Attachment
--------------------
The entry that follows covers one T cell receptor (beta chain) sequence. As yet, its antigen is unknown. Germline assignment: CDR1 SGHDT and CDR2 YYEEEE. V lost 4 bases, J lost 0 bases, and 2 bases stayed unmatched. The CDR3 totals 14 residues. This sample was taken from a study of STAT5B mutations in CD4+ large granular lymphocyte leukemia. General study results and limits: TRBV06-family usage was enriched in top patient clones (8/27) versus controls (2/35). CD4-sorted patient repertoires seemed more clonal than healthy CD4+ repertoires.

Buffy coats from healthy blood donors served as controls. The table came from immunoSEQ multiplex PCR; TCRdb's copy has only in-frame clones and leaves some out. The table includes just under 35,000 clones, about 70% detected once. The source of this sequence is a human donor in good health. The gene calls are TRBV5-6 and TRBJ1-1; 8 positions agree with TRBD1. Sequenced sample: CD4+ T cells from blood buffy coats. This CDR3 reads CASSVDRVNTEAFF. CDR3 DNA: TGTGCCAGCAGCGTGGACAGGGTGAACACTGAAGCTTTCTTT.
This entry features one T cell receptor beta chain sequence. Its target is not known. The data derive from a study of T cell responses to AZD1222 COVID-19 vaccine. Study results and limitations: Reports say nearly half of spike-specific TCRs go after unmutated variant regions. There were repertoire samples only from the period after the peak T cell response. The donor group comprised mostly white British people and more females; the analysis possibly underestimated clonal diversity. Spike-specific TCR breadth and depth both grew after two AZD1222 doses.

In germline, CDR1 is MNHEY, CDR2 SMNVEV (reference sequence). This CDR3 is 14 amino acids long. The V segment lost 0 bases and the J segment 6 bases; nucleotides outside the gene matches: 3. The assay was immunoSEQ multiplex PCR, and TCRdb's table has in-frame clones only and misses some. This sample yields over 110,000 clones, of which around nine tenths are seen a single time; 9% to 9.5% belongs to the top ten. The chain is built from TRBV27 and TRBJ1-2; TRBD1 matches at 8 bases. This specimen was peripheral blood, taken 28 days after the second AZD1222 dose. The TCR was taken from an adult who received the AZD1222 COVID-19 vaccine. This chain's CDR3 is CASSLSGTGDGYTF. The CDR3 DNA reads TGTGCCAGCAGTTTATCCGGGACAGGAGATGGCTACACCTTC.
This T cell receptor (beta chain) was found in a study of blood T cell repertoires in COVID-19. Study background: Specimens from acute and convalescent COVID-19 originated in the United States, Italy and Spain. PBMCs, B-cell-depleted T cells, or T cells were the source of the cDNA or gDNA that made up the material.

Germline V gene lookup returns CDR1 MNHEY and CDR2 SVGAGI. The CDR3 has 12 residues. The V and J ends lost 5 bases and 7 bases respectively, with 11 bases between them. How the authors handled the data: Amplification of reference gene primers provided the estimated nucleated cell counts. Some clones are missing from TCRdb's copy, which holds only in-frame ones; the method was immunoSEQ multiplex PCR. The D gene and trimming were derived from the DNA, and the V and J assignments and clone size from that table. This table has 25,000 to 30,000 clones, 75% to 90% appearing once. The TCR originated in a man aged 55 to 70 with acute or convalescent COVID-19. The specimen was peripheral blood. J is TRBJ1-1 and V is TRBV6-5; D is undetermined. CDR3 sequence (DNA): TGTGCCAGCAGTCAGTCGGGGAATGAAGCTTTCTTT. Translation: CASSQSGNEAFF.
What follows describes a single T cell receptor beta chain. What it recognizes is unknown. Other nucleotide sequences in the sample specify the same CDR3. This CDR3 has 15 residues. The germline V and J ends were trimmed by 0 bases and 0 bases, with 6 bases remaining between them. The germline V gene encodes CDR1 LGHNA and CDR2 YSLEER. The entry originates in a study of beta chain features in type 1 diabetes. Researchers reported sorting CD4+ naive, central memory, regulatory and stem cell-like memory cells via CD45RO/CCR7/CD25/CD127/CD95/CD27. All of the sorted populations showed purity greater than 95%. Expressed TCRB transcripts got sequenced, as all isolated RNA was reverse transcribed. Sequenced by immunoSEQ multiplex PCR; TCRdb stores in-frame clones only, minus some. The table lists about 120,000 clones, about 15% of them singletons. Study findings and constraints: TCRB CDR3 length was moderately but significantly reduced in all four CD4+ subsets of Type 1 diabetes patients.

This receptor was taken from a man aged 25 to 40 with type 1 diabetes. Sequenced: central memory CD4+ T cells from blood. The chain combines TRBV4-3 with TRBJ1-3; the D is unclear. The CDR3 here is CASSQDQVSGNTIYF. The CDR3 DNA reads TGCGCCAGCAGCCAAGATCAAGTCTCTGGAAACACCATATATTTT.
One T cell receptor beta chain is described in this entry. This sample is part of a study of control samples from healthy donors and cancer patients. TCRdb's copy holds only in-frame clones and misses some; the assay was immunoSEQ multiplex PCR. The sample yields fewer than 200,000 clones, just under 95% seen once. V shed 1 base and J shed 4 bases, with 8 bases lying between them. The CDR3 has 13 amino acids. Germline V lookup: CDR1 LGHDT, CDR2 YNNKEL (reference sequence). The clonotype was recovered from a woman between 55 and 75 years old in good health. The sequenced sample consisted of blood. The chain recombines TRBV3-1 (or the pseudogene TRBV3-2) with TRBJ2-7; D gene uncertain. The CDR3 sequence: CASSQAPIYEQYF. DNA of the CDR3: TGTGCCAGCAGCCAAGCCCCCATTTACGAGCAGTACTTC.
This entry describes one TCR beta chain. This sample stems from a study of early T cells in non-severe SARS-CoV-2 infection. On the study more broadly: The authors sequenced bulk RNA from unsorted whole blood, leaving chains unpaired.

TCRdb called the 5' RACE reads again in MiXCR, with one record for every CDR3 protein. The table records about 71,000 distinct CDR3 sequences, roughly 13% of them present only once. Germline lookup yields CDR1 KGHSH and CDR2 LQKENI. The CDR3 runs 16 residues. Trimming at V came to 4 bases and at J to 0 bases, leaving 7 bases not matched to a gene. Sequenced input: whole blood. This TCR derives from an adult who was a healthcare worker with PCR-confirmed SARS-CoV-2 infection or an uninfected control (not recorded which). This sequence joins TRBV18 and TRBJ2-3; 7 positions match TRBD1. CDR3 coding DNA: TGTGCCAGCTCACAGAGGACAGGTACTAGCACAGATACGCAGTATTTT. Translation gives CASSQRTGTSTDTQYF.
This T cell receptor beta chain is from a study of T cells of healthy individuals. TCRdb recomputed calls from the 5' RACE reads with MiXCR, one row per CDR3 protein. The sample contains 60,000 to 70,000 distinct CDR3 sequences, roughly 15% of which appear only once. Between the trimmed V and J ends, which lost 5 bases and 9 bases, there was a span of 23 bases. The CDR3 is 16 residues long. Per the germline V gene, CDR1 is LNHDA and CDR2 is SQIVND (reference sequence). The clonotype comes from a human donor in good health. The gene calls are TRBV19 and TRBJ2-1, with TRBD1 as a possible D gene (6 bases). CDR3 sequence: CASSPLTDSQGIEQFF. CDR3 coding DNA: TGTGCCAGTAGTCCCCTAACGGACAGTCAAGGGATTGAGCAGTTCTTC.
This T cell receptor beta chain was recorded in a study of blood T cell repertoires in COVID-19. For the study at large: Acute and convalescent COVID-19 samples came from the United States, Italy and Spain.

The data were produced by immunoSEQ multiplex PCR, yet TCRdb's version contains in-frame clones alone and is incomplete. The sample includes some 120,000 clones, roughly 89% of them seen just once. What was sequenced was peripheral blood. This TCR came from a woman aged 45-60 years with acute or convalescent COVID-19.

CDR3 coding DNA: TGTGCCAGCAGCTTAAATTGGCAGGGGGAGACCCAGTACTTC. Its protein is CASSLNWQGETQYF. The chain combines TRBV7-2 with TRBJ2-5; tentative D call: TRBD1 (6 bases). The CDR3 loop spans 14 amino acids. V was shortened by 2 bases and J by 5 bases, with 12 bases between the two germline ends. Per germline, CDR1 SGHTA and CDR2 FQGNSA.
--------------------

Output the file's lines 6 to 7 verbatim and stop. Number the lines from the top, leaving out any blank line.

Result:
Germline V gene lookup returns CDR1 MNHEY and CDR2 SVGAGI. The CDR3 has 12 residues. The V and J ends lost 5 bases and 7 bases respectively, with 11 bases between them. How the authors handled the data: Amplification of reference gene primers provided the estimated nucleated cell counts. Some clones are missing from TCRdb's copy, which holds only in-frame ones; the method was immunoSEQ multiplex PCR. The D gene and trimming were derived from the DNA, and the V and J assignments and clone size from that table. This table has 25,000 to 30,000 clones, 75% to 90% appearing once. The TCR originated in a man aged 55 to 70 with acute or convalescent COVID-19. The specimen was peripheral blood. J is TRBJ1-1 and V is TRBV6-5; D is undetermined. CDR3 sequence (DNA): TGTGCCAGCAGTCAGTCGGGGAATGAAGCTTTCTTT. Translation: CASSQSGNEAFF.
What follows describes a single T cell receptor beta chain. What it recognizes is unknown. Other nucleotide sequences in the sample specify the same CDR3. This CDR3 has 15 residues. The germline V and J ends were trimmed by 0 bases and 0 bases, with 6 bases remaining between them. The germline V gene encodes CDR1 LGHNA and CDR2 YSLEER. The entry originates in a study of beta chain features in type 1 diabetes. Researchers reported sorting CD4+ naive, central memory, regulatory and stem cell-like memory cells via CD45RO/CCR7/CD25/CD127/CD95/CD27. All of the sorted populations showed purity greater than 95%. Expressed TCRB transcripts got sequenced, as all isolated RNA was reverse transcribed. Sequenced by immunoSEQ multiplex PCR; TCRdb stores in-frame clones only, minus some. The table lists about 120,000 clones, about 15% of them singletons. Study findings and constraints: TCRB CDR3 length was moderately but significantly reduced in all four CD4+ subsets of Type 1 diabetes patients.